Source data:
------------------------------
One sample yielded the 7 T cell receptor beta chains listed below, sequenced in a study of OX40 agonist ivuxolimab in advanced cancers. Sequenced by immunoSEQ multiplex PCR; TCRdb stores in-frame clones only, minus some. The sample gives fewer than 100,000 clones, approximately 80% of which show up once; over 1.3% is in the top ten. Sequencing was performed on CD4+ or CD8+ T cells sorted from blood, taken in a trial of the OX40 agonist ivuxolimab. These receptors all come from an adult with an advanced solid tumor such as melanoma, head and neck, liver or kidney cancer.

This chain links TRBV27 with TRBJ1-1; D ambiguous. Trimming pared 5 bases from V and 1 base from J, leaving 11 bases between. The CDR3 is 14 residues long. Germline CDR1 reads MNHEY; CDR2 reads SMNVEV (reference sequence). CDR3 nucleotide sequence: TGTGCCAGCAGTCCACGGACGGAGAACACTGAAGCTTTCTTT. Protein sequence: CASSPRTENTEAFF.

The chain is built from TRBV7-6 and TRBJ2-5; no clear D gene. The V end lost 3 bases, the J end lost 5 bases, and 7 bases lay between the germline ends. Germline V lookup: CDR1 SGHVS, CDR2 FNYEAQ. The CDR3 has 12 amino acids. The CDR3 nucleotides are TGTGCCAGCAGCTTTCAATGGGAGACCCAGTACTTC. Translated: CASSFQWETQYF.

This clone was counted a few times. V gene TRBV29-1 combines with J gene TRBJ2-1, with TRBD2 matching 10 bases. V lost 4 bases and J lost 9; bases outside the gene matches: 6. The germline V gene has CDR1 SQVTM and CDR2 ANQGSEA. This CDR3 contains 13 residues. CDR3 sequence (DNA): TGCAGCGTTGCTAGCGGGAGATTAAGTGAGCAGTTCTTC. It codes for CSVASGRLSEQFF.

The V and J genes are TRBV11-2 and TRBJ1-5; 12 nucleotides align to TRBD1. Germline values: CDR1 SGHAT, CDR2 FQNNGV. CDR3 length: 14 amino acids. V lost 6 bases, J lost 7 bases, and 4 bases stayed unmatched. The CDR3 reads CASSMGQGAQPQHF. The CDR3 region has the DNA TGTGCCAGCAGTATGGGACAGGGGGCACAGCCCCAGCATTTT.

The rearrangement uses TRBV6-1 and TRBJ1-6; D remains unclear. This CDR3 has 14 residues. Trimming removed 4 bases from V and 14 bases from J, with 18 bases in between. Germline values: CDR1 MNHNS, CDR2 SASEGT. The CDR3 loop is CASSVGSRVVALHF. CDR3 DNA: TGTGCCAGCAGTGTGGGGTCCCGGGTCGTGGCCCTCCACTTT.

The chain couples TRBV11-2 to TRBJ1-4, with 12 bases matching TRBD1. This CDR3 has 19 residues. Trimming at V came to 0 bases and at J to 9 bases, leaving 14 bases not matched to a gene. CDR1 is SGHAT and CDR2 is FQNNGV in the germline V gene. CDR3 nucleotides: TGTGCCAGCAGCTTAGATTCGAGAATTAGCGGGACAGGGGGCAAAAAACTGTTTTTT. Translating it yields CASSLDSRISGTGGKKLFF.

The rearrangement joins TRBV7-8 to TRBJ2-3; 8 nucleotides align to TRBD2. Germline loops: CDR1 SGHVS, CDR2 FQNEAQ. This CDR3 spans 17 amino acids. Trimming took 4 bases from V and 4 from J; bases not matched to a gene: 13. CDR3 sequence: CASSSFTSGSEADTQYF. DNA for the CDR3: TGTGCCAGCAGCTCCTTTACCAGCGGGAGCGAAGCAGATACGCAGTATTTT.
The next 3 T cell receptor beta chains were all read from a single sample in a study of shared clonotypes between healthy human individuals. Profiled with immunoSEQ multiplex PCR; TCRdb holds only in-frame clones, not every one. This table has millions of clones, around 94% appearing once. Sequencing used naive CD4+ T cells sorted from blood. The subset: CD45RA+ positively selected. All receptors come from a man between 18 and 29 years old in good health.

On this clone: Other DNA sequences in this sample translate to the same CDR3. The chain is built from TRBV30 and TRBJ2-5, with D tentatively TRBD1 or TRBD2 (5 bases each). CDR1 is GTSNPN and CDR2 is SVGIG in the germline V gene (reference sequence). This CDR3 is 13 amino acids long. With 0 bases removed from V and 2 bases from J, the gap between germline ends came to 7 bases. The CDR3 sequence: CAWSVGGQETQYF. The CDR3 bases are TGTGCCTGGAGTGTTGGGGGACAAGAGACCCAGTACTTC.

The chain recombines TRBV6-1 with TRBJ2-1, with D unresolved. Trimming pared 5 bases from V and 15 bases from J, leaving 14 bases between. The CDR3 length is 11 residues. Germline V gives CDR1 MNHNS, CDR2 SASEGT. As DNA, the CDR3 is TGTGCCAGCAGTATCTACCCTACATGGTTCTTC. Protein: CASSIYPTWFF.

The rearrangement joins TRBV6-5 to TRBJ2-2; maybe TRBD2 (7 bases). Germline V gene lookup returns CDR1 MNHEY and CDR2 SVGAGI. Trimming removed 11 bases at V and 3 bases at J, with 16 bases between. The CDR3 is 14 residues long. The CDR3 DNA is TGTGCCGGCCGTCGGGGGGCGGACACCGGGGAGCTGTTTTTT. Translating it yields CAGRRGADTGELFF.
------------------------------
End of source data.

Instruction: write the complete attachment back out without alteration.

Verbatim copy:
One sample yielded the 7 T cell receptor beta chains listed below, sequenced in a study of OX40 agonist ivuxolimab in advanced cancers. Sequenced by immunoSEQ multiplex PCR; TCRdb stores in-frame clones only, minus some. The sample gives fewer than 100,000 clones, approximately 80% of which show up once; over 1.3% is in the top ten. Sequencing was performed on CD4+ or CD8+ T cells sorted from blood, taken in a trial of the OX40 agonist ivuxolimab. These receptors all come from an adult with an advanced solid tumor such as melanoma, head and neck, liver or kidney cancer.

This chain links TRBV27 with TRBJ1-1; D ambiguous. Trimming pared 5 bases from V and 1 base from J, leaving 11 bases between. The CDR3 is 14 residues long. Germline CDR1 reads MNHEY; CDR2 reads SMNVEV (reference sequence). CDR3 nucleotide sequence: TGTGCCAGCAGTCCACGGACGGAGAACACTGAAGCTTTCTTT. Protein sequence: CASSPRTENTEAFF.

The chain is built from TRBV7-6 and TRBJ2-5; no clear D gene. The V end lost 3 bases, the J end lost 5 bases, and 7 bases lay between the germline ends. Germline V lookup: CDR1 SGHVS, CDR2 FNYEAQ. The CDR3 has 12 amino acids. The CDR3 nucleotides are TGTGCCAGCAGCTTTCAATGGGAGACCCAGTACTTC. Translated: CASSFQWETQYF.

This clone was counted a few times. V gene TRBV29-1 combines with J gene TRBJ2-1, with TRBD2 matching 10 bases. V lost 4 bases and J lost 9; bases outside the gene matches: 6. The germline V gene has CDR1 SQVTM and CDR2 ANQGSEA. This CDR3 contains 13 residues. CDR3 sequence (DNA): TGCAGCGTTGCTAGCGGGAGATTAAGTGAGCAGTTCTTC. It codes for CSVASGRLSEQFF.

The V and J genes are TRBV11-2 and TRBJ1-5; 12 nucleotides align to TRBD1. Germline values: CDR1 SGHAT, CDR2 FQNNGV. CDR3 length: 14 amino acids. V lost 6 bases, J lost 7 bases, and 4 bases stayed unmatched. The CDR3 reads CASSMGQGAQPQHF. The CDR3 region has the DNA TGTGCCAGCAGTATGGGACAGGGGGCACAGCCCCAGCATTTT.

The rearrangement uses TRBV6-1 and TRBJ1-6; D remains unclear. This CDR3 has 14 residues. Trimming removed 4 bases from V and 14 bases from J, with 18 bases in between. Germline values: CDR1 MNHNS, CDR2 SASEGT. The CDR3 loop is CASSVGSRVVALHF. CDR3 DNA: TGTGCCAGCAGTGTGGGGTCCCGGGTCGTGGCCCTCCACTTT.

The chain couples TRBV11-2 to TRBJ1-4, with 12 bases matching TRBD1. This CDR3 has 19 residues. Trimming at V came to 0 bases and at J to 9 bases, leaving 14 bases not matched to a gene. CDR1 is SGHAT and CDR2 is FQNNGV in the germline V gene. CDR3 nucleotides: TGTGCCAGCAGCTTAGATTCGAGAATTAGCGGGACAGGGGGCAAAAAACTGTTTTTT. Translating it yields CASSLDSRISGTGGKKLFF.

The rearrangement joins TRBV7-8 to TRBJ2-3; 8 nucleotides align to TRBD2. Germline loops: CDR1 SGHVS, CDR2 FQNEAQ. This CDR3 spans 17 amino acids. Trimming took 4 bases from V and 4 from J; bases not matched to a gene: 13. CDR3 sequence: CASSSFTSGSEADTQYF. DNA for the CDR3: TGTGCCAGCAGCTCCTTTACCAGCGGGAGCGAAGCAGATACGCAGTATTTT.
The next 3 T cell receptor beta chains were all read from a single sample in a study of shared clonotypes between healthy human individuals. Profiled with immunoSEQ multiplex PCR; TCRdb holds only in-frame clones, not every one. This table has millions of clones, around 94% appearing once. Sequencing used naive CD4+ T cells sorted from blood. The subset: CD45RA+ positively selected. All receptors come from a man between 18 and 29 years old in good health.

On this clone: Other DNA sequences in this sample translate to the same CDR3. The chain is built from TRBV30 and TRBJ2-5, with D tentatively TRBD1 or TRBD2 (5 bases each). CDR1 is GTSNPN and CDR2 is SVGIG in the germline V gene (reference sequence). This CDR3 is 13 amino acids long. With 0 bases removed from V and 2 bases from J, the gap between germline ends came to 7 bases. The CDR3 sequence: CAWSVGGQETQYF. The CDR3 bases are TGTGCCTGGAGTGTTGGGGGACAAGAGACCCAGTACTTC.

The chain recombines TRBV6-1 with TRBJ2-1, with D unresolved. Trimming pared 5 bases from V and 15 bases from J, leaving 14 bases between. The CDR3 length is 11 residues. Germline V gives CDR1 MNHNS, CDR2 SASEGT. As DNA, the CDR3 is TGTGCCAGCAGTATCTACCCTACATGGTTCTTC. Protein: CASSIYPTWFF.

The rearrangement joins TRBV6-5 to TRBJ2-2; maybe TRBD2 (7 bases). Germline V gene lookup returns CDR1 MNHEY and CDR2 SVGAGI. Trimming removed 11 bases at V and 3 bases at J, with 16 bases between. The CDR3 is 14 residues long. The CDR3 DNA is TGTGCCGGCCGTCGGGGGGCGGACACCGGGGAGCTGTTTTTT. Translating it yields CAGRRGADTGELFF.